Remote work is hardly a new topic these days: everyone knows what it is, and, if facilitated correctly, that it actually works. Instagram has been telling us for years that one can do his or her work from the beach.
Yet what about making everyone, including the remote beach lovers, to feel like a part of the company? What about ensuring that its team actually feels like a team when not sharing an office space, coffee or beers? The answers vary, yet three principles serve as a good start: set the right values, get the right people, and put conscious effort to keep them engaged.
Shared vision, shared motivation
“People don’t buy what you do; they buy why you do it. And what you do simply proves what you believe” says Simon Sinek, an organizational consultant, an author, and a popular TED Talk speaker. If you can articulate why your company exists, why you get out of bed every morning, and why the rest of your team should care, you’re on the right track, according to Sinek.
Without the shared vision, Sinek explains, it is challenging, if not impossible, to keep a happy team together: “Great companies don’t hire skilled people and motivate them, they hire already motivated people and inspire them. <…> Unless you give motivated people something to believe in, something bigger than their job to work toward, they will motivate themselves to find a new job and you’ll be stuck with whoever’s left.”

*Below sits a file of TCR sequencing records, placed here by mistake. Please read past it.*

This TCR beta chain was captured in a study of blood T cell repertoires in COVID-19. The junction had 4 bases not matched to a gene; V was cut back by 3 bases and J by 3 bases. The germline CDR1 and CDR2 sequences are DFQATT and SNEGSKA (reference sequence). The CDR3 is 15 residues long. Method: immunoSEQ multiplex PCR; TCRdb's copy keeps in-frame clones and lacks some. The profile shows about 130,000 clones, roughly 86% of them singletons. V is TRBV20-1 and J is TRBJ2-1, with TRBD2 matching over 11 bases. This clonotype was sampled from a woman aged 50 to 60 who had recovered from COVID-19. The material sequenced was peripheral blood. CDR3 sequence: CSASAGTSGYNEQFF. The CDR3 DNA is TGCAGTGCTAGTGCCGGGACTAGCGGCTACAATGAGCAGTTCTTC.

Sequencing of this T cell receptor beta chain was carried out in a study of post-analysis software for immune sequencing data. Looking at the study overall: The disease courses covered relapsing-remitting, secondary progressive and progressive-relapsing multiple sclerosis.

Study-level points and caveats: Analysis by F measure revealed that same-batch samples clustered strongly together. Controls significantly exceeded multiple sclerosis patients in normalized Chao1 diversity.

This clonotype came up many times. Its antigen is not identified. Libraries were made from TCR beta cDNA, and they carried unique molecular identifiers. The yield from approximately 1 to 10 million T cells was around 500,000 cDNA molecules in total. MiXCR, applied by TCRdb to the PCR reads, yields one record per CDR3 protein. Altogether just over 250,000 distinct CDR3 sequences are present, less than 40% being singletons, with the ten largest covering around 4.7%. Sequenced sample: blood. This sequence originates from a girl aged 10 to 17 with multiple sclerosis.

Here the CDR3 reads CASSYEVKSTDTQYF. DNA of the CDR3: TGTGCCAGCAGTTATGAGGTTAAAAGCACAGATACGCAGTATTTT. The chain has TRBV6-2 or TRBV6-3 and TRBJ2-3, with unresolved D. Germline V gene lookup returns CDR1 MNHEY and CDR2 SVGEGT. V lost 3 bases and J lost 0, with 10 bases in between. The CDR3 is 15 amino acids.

What Stephen Covey invites companies to do in his best-selling The Seven Habits of Highly Effective People nicely complements Sinek’s ideas. In Covey’s book, he invites us to write our personal mission statement and, interestingly, extends this invitation to companies. Just like people need their guiding principles, organizations, too, should develop their mission statement based on shared values. And the more participatory the development of this mission statement is, the more employees are likely to adhere to and promote these values. The mission statement is like a lighthouse that all of the employees – from their remote couches, desks, or hammocks – will be able to orient themselves by.
Values are like buttons: they keep things together
Not only is a shared vision important, it is crucial: this is what consultants, authors and researchers are saying. Is it possible to have a group of unengaged people working together? Yes. Is there an incredible difference when that group is all enthusiastic and engaged? Definitely.
In the same book, Covey talks about the personal quality of being proactive: being able to choose our response to our circumstances. “The difference between people who exercise initiative and those who don’t is literally the difference between night and day. I’m not talking about a 25 to 50 percent difference in effectiveness; I’m talking about a 5000-plus percent difference, particularly if they are smart, aware, and sensitive to others.”
Setting the right values and communicating them clearly within remote teams can do miracles. In our next piece, we will see how several leadership principles that set a certain communication strategy can make those miracles sustainable.